I write mean ad copy. I’ve done award-winning graphic design. But I can’t pitch a story to the media and I’m far too warm and fuzzy for a straight-forward, nothing but the facts press release. I always went by a mentor’s advice – ‘say yes — and figure it out later’ but I don’t have the energy right now. Even if I wanted to take a stab at it, I don’t bring my husband’s crazy backpack of experience to the table, his gift for making someone feel he was laser focused on them.
There was no new business today. I don’t much care. The ‘ship’ in partnership is adrift.
“We are all a little weird and life’s a little weird and when we find someone whose weirdness is compatible with ours, we join up with them and fall in mutual weirdness and call it love.” Dr. Suess
You are not on a trip. You are not on a ship. You are not at work or having a quirk. You’re not with your hobby or alone in a lobby. You, my love, are nowhere.
When I really absorb that fact, it’s like the elevator doors opened and I am in freefall. I’d much rather live in lala land, thinking my other half is at Shoprite getting his chocolate ice cream. Instead, I have to literally catch myself from thinking that his car, which is no longer even in existence, will be pulling into the driveway.
Dr. Suess said ‘Don’t cry because it’s over; smile because it happened.” Blech. The fact is, when I think about a funny story I want to relate about the grandboys or about a something that made me laugh, I can’t. Not much to smile about there. I will never see his face, or crack up at his crazy voices. I won’t pain for his lessened quality of life or be scared all the time about what’s coming next. And of course, I won’t be frightened that one day there will be a medical dead end to what the doctors were able to ‘fix’. But then, ‘dead end’ is just a really bad pun now, isn’t it?
I don’t like green eggs. Not even that crazy about ham. But the man I loved, the one who more than shared my weirdness, will always be part of who I am.
“To the world, you maybe me one person. To one person, you are the world. Dr. Seuss
We had a moment, just one moment
That will last beyond a dream, beyond a lifetime
We are the lucky ones
Some people never get to do all we got to do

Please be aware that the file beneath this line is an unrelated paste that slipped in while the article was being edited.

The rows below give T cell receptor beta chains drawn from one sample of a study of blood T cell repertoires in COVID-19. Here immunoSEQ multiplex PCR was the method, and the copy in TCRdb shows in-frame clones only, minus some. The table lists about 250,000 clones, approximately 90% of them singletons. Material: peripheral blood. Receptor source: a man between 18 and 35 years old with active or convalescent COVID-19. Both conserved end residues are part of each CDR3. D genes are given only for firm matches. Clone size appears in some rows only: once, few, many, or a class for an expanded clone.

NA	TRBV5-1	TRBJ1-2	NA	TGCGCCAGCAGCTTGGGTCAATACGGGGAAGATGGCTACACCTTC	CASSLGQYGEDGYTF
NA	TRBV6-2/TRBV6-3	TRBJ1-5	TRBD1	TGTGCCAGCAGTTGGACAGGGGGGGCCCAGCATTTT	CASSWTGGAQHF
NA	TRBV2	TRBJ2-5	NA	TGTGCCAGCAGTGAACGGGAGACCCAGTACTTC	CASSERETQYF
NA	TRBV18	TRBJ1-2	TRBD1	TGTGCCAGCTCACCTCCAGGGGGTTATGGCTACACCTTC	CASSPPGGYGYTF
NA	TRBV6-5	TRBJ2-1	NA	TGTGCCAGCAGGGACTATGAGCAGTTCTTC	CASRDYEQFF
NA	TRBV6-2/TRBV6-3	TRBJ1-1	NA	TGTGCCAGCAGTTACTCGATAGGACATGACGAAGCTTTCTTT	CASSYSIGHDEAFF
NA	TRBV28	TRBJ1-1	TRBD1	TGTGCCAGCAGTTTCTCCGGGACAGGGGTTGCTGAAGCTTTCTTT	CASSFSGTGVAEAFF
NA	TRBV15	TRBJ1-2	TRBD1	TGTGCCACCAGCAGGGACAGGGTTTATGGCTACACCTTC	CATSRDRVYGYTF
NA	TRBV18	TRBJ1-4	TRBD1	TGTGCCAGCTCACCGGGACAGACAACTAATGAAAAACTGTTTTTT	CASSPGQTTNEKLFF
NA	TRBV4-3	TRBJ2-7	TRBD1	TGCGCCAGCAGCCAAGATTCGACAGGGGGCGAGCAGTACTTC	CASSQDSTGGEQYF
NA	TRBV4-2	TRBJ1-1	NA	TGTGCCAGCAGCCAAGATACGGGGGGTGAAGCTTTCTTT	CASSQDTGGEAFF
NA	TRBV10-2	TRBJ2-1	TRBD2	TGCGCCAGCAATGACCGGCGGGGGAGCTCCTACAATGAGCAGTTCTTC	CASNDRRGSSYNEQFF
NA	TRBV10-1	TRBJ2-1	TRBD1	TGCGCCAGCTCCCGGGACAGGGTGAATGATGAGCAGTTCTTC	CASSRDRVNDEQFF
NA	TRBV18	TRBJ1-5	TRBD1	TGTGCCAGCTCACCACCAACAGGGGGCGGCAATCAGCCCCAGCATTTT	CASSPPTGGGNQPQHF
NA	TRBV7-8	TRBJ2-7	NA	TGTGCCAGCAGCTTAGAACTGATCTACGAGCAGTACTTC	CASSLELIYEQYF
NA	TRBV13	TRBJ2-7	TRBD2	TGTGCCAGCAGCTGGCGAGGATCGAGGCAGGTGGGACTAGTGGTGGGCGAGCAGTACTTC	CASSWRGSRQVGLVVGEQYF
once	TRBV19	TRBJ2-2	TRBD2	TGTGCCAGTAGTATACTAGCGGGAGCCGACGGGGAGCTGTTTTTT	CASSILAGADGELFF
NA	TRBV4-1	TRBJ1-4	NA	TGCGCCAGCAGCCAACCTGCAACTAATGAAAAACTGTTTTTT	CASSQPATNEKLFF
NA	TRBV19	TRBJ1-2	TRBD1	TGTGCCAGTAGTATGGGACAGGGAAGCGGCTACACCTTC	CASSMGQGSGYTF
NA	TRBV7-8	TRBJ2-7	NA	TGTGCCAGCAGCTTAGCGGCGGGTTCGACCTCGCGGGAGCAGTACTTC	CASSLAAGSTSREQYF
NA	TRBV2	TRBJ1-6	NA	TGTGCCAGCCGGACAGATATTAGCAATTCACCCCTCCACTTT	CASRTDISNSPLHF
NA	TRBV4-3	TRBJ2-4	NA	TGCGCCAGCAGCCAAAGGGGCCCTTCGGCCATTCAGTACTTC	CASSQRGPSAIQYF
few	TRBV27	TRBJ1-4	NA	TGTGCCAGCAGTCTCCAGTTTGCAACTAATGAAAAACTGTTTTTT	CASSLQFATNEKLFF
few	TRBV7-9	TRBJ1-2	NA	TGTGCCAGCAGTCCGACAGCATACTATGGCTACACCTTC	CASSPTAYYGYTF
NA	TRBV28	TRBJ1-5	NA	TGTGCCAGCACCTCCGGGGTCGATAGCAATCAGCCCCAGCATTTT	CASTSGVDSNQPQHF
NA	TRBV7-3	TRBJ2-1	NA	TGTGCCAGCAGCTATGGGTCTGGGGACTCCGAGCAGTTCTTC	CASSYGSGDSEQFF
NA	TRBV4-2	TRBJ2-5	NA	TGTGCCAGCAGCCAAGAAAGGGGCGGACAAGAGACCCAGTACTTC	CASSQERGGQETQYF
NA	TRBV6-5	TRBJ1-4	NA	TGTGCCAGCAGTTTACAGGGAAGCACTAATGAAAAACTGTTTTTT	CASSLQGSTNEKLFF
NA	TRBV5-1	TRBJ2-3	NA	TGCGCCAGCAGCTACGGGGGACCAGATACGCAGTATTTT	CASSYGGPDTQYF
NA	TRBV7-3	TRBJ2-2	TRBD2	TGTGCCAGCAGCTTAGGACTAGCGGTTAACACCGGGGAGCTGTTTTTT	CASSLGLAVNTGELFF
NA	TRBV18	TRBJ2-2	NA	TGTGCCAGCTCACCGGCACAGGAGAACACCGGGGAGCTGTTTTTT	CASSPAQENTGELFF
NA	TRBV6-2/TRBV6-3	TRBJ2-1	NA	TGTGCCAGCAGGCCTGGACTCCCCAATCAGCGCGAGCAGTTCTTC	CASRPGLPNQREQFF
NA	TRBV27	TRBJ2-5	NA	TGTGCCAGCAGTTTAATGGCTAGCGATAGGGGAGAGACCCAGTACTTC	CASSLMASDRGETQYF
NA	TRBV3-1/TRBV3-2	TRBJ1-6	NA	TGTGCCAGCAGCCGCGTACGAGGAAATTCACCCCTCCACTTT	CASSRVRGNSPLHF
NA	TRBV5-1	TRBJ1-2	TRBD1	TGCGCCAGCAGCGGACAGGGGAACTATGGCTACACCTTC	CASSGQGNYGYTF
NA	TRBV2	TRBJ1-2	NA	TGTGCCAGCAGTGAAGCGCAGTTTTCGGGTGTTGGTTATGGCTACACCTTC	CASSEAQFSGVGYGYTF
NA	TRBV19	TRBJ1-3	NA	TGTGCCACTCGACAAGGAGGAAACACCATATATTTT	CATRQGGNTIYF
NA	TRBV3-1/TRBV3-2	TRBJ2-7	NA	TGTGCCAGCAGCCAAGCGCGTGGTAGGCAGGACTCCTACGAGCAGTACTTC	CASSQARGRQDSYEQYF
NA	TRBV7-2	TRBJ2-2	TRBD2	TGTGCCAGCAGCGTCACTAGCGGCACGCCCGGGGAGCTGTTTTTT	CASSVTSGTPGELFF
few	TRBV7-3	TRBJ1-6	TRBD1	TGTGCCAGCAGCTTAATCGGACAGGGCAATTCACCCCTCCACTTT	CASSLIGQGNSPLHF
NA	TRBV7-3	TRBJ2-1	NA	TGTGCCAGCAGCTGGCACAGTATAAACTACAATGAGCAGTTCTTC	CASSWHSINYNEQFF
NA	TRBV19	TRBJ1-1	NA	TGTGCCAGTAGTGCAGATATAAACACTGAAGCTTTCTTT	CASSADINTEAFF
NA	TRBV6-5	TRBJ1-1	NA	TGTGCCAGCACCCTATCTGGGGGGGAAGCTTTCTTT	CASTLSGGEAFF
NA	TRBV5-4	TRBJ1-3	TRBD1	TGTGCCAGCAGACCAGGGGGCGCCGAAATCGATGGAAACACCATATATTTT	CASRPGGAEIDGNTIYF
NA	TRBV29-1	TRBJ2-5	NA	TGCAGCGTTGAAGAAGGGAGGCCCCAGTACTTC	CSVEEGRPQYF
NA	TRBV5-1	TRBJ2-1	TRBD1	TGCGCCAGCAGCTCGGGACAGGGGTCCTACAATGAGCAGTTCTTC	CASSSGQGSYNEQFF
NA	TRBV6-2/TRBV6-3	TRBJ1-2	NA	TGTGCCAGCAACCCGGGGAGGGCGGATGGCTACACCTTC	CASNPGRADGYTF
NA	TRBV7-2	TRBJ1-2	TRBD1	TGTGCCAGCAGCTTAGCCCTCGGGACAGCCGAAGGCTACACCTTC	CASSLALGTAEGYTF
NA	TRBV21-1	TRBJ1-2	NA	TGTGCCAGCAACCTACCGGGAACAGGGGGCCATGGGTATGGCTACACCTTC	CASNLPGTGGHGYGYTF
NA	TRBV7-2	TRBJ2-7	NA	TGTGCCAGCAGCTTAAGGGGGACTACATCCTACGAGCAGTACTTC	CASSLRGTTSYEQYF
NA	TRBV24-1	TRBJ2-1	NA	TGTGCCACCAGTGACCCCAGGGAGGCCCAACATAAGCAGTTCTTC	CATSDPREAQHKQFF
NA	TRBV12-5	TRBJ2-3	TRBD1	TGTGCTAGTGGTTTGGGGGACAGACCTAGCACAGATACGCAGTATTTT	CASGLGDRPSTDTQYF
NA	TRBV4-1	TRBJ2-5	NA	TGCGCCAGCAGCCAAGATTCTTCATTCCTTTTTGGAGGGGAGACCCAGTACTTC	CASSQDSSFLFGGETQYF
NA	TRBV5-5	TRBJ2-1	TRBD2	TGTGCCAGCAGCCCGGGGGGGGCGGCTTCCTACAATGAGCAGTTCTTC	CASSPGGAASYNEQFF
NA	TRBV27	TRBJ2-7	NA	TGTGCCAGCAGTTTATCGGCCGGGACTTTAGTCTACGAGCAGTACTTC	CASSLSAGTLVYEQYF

Carole King, Now and forever
We loved music. Listening to it. Watching it. Even singing it in the car at the top of our lungs. We couldn’t get enough Broadway. In fact, one of our earliest dates was to Hairspray, where my then new boyfriend suitably impressed me as much with the front row seats he procured as a bird’s eye view of Harvey Fierstein.
I often teased this thoughtful, musical guy about his Rudy Vallee voice but I admit it was a good tenor. I could hear him singing shower show tunes – on the next floor! (He never knew I taped him, standing outside the bathroom, during full voice one day. I felt bad (as I laughed) at the time, but am so glad now I have yet another piece of him.) Continue reading
Hey, universe….your lessons are really getting old.
My stomach was whining for breakfast this week as I waited for a business colleague at the diner. I waited. I waited. And then (brilliant idea) I called her to see if she was running late. Ooops. I never checked that she got my confirmation email. She didn’t. And I had egg on my face I didn’t get to have for breakfast — which was my second meet-up that went awry this week.
Two nights before, I waited for a friend with the aroma of thin crust pizza filling my head. So, I dialed and found out that unfortunately, the date slipped through the cracks. It became instead a date with a sick grandson, hers not mine but totally understood. I ordered slices to go and headed home, annoyed at myself for not confirming BEFORE I left the house. Of course, hindsight comes easy as well as the realization that I broke my perfect record of never having been ‘stood up’. First (and second) time for everything.